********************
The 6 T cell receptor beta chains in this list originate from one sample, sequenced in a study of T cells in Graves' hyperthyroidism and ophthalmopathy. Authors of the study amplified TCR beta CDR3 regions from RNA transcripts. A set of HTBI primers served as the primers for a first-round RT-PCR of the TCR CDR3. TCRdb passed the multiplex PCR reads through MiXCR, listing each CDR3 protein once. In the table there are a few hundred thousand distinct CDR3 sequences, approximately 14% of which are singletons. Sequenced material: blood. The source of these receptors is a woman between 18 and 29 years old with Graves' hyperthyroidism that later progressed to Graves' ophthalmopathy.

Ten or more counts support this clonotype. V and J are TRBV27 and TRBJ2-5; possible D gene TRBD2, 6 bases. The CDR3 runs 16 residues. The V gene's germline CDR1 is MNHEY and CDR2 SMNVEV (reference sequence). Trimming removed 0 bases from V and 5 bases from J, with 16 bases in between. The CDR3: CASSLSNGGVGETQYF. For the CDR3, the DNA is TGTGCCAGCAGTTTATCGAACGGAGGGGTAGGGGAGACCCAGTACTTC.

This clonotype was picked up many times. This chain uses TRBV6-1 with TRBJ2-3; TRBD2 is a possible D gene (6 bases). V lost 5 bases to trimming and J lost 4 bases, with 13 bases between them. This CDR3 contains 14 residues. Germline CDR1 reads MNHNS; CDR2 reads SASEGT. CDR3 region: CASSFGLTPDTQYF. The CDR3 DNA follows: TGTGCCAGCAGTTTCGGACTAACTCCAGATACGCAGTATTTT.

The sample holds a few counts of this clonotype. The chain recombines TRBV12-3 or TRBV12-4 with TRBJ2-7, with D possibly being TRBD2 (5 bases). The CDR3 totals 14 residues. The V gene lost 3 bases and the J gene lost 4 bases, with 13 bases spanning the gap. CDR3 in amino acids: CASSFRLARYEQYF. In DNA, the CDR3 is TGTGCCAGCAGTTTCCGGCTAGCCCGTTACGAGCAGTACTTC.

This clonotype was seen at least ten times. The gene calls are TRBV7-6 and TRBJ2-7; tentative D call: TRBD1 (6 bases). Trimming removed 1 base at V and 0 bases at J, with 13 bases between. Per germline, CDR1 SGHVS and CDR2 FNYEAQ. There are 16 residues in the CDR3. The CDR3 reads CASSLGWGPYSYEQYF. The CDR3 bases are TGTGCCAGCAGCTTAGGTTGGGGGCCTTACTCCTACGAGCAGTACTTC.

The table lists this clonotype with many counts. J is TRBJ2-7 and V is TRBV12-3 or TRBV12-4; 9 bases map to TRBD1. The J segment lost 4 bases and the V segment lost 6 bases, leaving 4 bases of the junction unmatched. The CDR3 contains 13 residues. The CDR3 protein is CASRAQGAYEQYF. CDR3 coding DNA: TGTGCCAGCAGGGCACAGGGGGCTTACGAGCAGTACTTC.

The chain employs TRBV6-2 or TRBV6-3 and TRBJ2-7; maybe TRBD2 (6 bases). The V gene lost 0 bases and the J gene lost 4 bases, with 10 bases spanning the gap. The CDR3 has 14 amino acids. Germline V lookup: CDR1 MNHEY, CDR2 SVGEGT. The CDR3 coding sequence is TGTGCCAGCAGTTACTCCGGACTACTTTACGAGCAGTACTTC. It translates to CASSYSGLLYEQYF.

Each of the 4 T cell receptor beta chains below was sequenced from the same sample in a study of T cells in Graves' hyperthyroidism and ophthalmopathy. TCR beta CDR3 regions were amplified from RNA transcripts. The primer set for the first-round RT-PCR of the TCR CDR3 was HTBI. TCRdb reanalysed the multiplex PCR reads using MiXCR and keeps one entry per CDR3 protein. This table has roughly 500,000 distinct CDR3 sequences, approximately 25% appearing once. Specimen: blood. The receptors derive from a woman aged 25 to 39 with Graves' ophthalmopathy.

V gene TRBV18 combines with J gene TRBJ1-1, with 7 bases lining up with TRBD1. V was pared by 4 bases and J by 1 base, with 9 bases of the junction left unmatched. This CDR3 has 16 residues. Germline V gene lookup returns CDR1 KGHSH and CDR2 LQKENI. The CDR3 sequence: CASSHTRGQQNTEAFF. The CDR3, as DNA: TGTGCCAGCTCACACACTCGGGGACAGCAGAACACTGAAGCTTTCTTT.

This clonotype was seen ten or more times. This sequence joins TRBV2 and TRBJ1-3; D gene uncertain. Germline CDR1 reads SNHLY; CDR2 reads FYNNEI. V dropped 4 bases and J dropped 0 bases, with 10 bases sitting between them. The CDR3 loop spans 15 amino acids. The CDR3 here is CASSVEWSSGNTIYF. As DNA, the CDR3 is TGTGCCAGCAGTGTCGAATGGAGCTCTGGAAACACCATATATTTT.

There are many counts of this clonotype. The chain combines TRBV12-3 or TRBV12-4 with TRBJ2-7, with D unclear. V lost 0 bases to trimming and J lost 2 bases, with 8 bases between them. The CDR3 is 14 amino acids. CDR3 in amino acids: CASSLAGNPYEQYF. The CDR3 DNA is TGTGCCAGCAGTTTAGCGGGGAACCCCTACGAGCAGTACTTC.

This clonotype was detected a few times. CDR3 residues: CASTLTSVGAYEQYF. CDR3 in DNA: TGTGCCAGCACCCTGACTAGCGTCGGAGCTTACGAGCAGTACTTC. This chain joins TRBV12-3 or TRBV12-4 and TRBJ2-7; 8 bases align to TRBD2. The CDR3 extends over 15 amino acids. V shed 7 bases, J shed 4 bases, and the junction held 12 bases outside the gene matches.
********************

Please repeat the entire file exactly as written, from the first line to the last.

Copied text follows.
The 6 T cell receptor beta chains in this list originate from one sample, sequenced in a study of T cells in Graves' hyperthyroidism and ophthalmopathy. Authors of the study amplified TCR beta CDR3 regions from RNA transcripts. A set of HTBI primers served as the primers for a first-round RT-PCR of the TCR CDR3. TCRdb passed the multiplex PCR reads through MiXCR, listing each CDR3 protein once. In the table there are a few hundred thousand distinct CDR3 sequences, approximately 14% of which are singletons. Sequenced material: blood. The source of these receptors is a woman between 18 and 29 years old with Graves' hyperthyroidism that later progressed to Graves' ophthalmopathy.

Ten or more counts support this clonotype. V and J are TRBV27 and TRBJ2-5; possible D gene TRBD2, 6 bases. The CDR3 runs 16 residues. The V gene's germline CDR1 is MNHEY and CDR2 SMNVEV (reference sequence). Trimming removed 0 bases from V and 5 bases from J, with 16 bases in between. The CDR3: CASSLSNGGVGETQYF. For the CDR3, the DNA is TGTGCCAGCAGTTTATCGAACGGAGGGGTAGGGGAGACCCAGTACTTC.

This clonotype was picked up many times. This chain uses TRBV6-1 with TRBJ2-3; TRBD2 is a possible D gene (6 bases). V lost 5 bases to trimming and J lost 4 bases, with 13 bases between them. This CDR3 contains 14 residues. Germline CDR1 reads MNHNS; CDR2 reads SASEGT. CDR3 region: CASSFGLTPDTQYF. The CDR3 DNA follows: TGTGCCAGCAGTTTCGGACTAACTCCAGATACGCAGTATTTT.

The sample holds a few counts of this clonotype. The chain recombines TRBV12-3 or TRBV12-4 with TRBJ2-7, with D possibly being TRBD2 (5 bases). The CDR3 totals 14 residues. The V gene lost 3 bases and the J gene lost 4 bases, with 13 bases spanning the gap. CDR3 in amino acids: CASSFRLARYEQYF. In DNA, the CDR3 is TGTGCCAGCAGTTTCCGGCTAGCCCGTTACGAGCAGTACTTC.

This clonotype was seen at least ten times. The gene calls are TRBV7-6 and TRBJ2-7; tentative D call: TRBD1 (6 bases). Trimming removed 1 base at V and 0 bases at J, with 13 bases between. Per germline, CDR1 SGHVS and CDR2 FNYEAQ. There are 16 residues in the CDR3. The CDR3 reads CASSLGWGPYSYEQYF. The CDR3 bases are TGTGCCAGCAGCTTAGGTTGGGGGCCTTACTCCTACGAGCAGTACTTC.

The table lists this clonotype with many counts. J is TRBJ2-7 and V is TRBV12-3 or TRBV12-4; 9 bases map to TRBD1. The J segment lost 4 bases and the V segment lost 6 bases, leaving 4 bases of the junction unmatched. The CDR3 contains 13 residues. The CDR3 protein is CASRAQGAYEQYF. CDR3 coding DNA: TGTGCCAGCAGGGCACAGGGGGCTTACGAGCAGTACTTC.

The chain employs TRBV6-2 or TRBV6-3 and TRBJ2-7; maybe TRBD2 (6 bases). The V gene lost 0 bases and the J gene lost 4 bases, with 10 bases spanning the gap. The CDR3 has 14 amino acids. Germline V lookup: CDR1 MNHEY, CDR2 SVGEGT. The CDR3 coding sequence is TGTGCCAGCAGTTACTCCGGACTACTTTACGAGCAGTACTTC. It translates to CASSYSGLLYEQYF.

Each of the 4 T cell receptor beta chains below was sequenced from the same sample in a study of T cells in Graves' hyperthyroidism and ophthalmopathy. TCR beta CDR3 regions were amplified from RNA transcripts. The primer set for the first-round RT-PCR of the TCR CDR3 was HTBI. TCRdb reanalysed the multiplex PCR reads using MiXCR and keeps one entry per CDR3 protein. This table has roughly 500,000 distinct CDR3 sequences, approximately 25% appearing once. Specimen: blood. The receptors derive from a woman aged 25 to 39 with Graves' ophthalmopathy.

V gene TRBV18 combines with J gene TRBJ1-1, with 7 bases lining up with TRBD1. V was pared by 4 bases and J by 1 base, with 9 bases of the junction left unmatched. This CDR3 has 16 residues. Germline V gene lookup returns CDR1 KGHSH and CDR2 LQKENI. The CDR3 sequence: CASSHTRGQQNTEAFF. The CDR3, as DNA: TGTGCCAGCTCACACACTCGGGGACAGCAGAACACTGAAGCTTTCTTT.

This clonotype was seen ten or more times. This sequence joins TRBV2 and TRBJ1-3; D gene uncertain. Germline CDR1 reads SNHLY; CDR2 reads FYNNEI. V dropped 4 bases and J dropped 0 bases, with 10 bases sitting between them. The CDR3 loop spans 15 amino acids. The CDR3 here is CASSVEWSSGNTIYF. As DNA, the CDR3 is TGTGCCAGCAGTGTCGAATGGAGCTCTGGAAACACCATATATTTT.

There are many counts of this clonotype. The chain combines TRBV12-3 or TRBV12-4 with TRBJ2-7, with D unclear. V lost 0 bases to trimming and J lost 2 bases, with 8 bases between them. The CDR3 is 14 amino acids. CDR3 in amino acids: CASSLAGNPYEQYF. The CDR3 DNA is TGTGCCAGCAGTTTAGCGGGGAACCCCTACGAGCAGTACTTC.

This clonotype was detected a few times. CDR3 residues: CASTLTSVGAYEQYF. CDR3 in DNA: TGTGCCAGCACCCTGACTAGCGTCGGAGCTTACGAGCAGTACTTC. This chain joins TRBV12-3 or TRBV12-4 and TRBJ2-7; 8 bases align to TRBD2. The CDR3 extends over 15 amino acids. V shed 7 bases, J shed 4 bases, and the junction held 12 bases outside the gene matches.